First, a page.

Emerging applications of peptide–oligonucleotide conjugates: bioactive scaffolds, self-assembling systems, and hybrid nanomaterials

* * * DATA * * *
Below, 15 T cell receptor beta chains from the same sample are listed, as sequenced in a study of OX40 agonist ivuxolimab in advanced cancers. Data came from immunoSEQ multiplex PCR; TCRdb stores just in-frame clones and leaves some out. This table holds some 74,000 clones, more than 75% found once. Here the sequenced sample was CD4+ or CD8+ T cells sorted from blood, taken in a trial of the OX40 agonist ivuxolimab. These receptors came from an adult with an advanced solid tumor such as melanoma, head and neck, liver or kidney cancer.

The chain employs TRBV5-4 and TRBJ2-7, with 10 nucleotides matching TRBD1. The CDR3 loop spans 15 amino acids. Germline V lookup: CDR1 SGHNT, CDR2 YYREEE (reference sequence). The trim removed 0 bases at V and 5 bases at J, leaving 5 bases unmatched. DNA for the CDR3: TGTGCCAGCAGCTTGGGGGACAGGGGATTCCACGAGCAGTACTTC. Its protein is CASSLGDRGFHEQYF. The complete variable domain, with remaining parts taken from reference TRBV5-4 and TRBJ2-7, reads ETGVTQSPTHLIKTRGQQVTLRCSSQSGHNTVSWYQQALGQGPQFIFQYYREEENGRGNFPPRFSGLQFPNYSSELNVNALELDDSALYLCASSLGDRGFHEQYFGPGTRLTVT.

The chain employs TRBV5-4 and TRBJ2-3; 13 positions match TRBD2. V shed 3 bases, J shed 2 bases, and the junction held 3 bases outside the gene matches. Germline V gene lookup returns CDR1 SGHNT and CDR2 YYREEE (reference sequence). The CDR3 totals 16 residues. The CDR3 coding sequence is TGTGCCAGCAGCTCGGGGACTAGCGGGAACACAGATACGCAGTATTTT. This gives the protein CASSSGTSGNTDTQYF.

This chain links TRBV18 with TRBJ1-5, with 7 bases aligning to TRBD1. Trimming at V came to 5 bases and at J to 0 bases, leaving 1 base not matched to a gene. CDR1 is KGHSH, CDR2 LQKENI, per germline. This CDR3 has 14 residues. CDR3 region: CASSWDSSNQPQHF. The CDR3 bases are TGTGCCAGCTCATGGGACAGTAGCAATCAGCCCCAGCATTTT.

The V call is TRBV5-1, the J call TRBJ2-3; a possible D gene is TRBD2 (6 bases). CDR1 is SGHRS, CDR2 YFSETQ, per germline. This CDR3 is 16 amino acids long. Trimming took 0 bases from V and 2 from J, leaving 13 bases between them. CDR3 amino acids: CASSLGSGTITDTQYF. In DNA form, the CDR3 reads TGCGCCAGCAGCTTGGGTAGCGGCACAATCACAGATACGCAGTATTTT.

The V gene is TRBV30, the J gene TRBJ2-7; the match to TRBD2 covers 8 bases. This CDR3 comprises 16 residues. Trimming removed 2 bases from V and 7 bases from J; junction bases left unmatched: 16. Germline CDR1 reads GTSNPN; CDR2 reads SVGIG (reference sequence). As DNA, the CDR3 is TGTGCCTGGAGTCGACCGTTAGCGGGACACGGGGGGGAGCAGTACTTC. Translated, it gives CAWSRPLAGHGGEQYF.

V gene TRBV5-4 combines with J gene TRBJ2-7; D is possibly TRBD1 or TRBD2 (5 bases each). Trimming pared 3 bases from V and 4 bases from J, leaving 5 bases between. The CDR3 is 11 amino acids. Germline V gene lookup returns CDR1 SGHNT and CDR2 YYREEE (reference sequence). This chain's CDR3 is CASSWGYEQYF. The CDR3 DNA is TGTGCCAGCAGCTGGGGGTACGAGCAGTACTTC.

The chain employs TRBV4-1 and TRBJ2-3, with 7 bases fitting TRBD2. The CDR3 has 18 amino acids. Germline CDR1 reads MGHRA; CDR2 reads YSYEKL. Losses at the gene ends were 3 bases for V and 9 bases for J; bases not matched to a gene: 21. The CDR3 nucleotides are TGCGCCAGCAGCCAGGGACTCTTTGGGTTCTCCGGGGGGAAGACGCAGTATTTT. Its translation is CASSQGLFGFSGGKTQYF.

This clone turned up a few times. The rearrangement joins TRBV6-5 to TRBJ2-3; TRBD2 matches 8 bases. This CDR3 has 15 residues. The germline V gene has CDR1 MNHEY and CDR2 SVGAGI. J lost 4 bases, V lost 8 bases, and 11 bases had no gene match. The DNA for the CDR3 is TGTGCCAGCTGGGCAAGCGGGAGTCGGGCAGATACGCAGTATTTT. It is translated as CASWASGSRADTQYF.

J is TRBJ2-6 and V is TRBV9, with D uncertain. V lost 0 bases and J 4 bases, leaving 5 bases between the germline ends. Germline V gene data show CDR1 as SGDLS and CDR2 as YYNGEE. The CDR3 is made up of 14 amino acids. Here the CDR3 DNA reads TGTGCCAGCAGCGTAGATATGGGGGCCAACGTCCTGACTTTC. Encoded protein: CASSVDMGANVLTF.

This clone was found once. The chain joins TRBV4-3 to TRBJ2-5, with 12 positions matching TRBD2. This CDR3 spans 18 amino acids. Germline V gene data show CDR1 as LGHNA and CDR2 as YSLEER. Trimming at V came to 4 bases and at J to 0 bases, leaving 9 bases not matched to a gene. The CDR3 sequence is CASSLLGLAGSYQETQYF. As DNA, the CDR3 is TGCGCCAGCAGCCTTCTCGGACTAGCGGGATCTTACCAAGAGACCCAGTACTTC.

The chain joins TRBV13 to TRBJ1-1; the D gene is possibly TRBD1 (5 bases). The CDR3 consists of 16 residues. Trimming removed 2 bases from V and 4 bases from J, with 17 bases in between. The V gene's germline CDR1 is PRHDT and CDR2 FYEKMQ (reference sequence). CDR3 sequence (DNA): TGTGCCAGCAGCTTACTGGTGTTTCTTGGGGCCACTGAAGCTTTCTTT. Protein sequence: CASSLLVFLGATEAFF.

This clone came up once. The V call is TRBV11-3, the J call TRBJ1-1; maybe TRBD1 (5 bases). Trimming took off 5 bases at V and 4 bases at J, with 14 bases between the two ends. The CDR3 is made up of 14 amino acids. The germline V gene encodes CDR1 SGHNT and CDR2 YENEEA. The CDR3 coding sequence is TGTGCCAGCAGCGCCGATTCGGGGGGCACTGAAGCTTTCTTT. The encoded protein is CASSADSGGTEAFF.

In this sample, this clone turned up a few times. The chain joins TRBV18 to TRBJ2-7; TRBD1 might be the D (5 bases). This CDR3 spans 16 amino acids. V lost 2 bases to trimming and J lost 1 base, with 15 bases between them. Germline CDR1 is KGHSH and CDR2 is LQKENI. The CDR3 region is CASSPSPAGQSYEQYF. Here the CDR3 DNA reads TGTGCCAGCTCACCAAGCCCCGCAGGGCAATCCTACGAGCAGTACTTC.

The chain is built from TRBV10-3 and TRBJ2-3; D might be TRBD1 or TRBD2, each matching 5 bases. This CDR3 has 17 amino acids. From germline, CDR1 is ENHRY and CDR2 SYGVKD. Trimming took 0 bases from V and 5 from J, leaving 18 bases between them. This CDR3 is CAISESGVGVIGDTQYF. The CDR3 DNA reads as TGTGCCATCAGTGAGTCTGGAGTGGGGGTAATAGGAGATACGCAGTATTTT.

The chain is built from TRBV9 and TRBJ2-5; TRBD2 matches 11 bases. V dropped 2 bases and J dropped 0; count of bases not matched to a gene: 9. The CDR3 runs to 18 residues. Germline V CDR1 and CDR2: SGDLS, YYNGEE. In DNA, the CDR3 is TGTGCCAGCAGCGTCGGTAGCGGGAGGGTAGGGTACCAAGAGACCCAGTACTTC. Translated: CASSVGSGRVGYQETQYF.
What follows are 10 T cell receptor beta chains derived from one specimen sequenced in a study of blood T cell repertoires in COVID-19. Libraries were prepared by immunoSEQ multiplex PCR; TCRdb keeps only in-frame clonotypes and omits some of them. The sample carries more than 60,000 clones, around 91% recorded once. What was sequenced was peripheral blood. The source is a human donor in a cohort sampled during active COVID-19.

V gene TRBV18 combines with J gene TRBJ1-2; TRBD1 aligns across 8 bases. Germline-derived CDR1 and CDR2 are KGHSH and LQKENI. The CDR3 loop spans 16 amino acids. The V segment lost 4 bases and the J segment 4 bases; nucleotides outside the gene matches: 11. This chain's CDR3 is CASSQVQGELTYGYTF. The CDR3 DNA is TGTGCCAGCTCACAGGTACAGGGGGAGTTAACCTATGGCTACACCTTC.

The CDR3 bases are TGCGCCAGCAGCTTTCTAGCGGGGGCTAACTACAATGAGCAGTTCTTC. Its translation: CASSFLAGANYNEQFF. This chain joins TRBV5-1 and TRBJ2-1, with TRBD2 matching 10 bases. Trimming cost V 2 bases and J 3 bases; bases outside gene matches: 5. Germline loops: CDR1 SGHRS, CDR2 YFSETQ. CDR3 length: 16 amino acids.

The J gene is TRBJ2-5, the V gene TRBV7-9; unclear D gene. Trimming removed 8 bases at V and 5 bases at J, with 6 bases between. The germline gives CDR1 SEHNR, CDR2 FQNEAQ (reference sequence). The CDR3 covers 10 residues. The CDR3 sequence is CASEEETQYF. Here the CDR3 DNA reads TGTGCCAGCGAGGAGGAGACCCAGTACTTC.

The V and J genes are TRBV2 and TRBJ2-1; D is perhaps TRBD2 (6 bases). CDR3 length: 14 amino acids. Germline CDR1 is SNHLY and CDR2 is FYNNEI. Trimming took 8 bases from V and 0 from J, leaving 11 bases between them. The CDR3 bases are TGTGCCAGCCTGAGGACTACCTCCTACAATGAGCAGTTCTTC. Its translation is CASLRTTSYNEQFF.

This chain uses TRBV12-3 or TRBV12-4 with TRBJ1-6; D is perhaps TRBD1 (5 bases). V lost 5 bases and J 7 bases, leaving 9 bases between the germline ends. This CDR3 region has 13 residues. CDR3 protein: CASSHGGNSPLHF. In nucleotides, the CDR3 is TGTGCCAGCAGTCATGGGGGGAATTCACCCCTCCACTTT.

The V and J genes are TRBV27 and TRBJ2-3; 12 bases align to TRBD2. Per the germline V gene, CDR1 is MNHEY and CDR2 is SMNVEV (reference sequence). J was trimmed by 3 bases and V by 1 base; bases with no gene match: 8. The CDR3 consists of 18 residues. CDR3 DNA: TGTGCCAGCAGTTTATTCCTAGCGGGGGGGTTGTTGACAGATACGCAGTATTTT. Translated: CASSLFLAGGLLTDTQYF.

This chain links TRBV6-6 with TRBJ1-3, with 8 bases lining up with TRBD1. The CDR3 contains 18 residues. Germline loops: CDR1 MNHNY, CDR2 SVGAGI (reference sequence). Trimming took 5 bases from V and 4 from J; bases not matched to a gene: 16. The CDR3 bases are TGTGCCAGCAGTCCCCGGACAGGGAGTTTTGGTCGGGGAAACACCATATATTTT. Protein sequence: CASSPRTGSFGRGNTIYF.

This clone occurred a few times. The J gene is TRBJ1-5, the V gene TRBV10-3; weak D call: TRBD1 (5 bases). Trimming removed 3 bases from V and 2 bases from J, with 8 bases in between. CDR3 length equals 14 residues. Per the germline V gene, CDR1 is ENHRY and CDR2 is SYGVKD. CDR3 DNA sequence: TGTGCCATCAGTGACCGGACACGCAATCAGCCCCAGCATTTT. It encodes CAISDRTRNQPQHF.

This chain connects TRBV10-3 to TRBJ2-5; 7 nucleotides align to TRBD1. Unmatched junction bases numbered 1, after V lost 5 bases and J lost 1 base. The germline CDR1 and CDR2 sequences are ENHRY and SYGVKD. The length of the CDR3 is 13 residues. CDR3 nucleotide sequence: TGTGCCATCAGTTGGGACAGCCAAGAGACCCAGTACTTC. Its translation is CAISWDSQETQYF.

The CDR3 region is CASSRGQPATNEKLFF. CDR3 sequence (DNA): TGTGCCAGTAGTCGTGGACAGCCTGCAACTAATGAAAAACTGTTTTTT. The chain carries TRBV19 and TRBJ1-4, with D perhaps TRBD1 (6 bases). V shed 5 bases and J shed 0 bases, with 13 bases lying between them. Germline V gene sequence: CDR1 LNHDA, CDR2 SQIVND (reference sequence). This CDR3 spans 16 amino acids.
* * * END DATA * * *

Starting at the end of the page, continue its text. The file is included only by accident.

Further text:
Peptide–oligonucleotide conjugates (POCs) are covalent constructs that link a molecule like DNA to a synthetic peptide sequences. These materials merge the programmable self-assembly of oligonucleotides with the bioactivity and chemical diversity of polypeptides. Recent years have seen the widespread use of POCs in a range of fields, driven the by relative advantages of each molecular type. In this review, we will present an overview of the synthesis and application of POCs, with an emphasis on emerging areas where these molecules will have a unique impact. We first discuss two main strategies for synthesizing POCs from synthetic monomers such as phosphoramidites and functionalized amino acids. We then describe four key fields of research in POCs: (1) biomaterials for interfacing with, and controlling the behavior of cells; (2) hybrid self-assembling systems that balance peptide and oligonucleotide intermolecular forces; (3) template-enhanced coupling of POCs into larger molecules; and (4) display of peptides on self-assembled oligonucleotide scaffolds. We also highlight several promising areas for future applications in each of these four directions, and anticipate ever increasing uses of POCs in interdisciplinary research.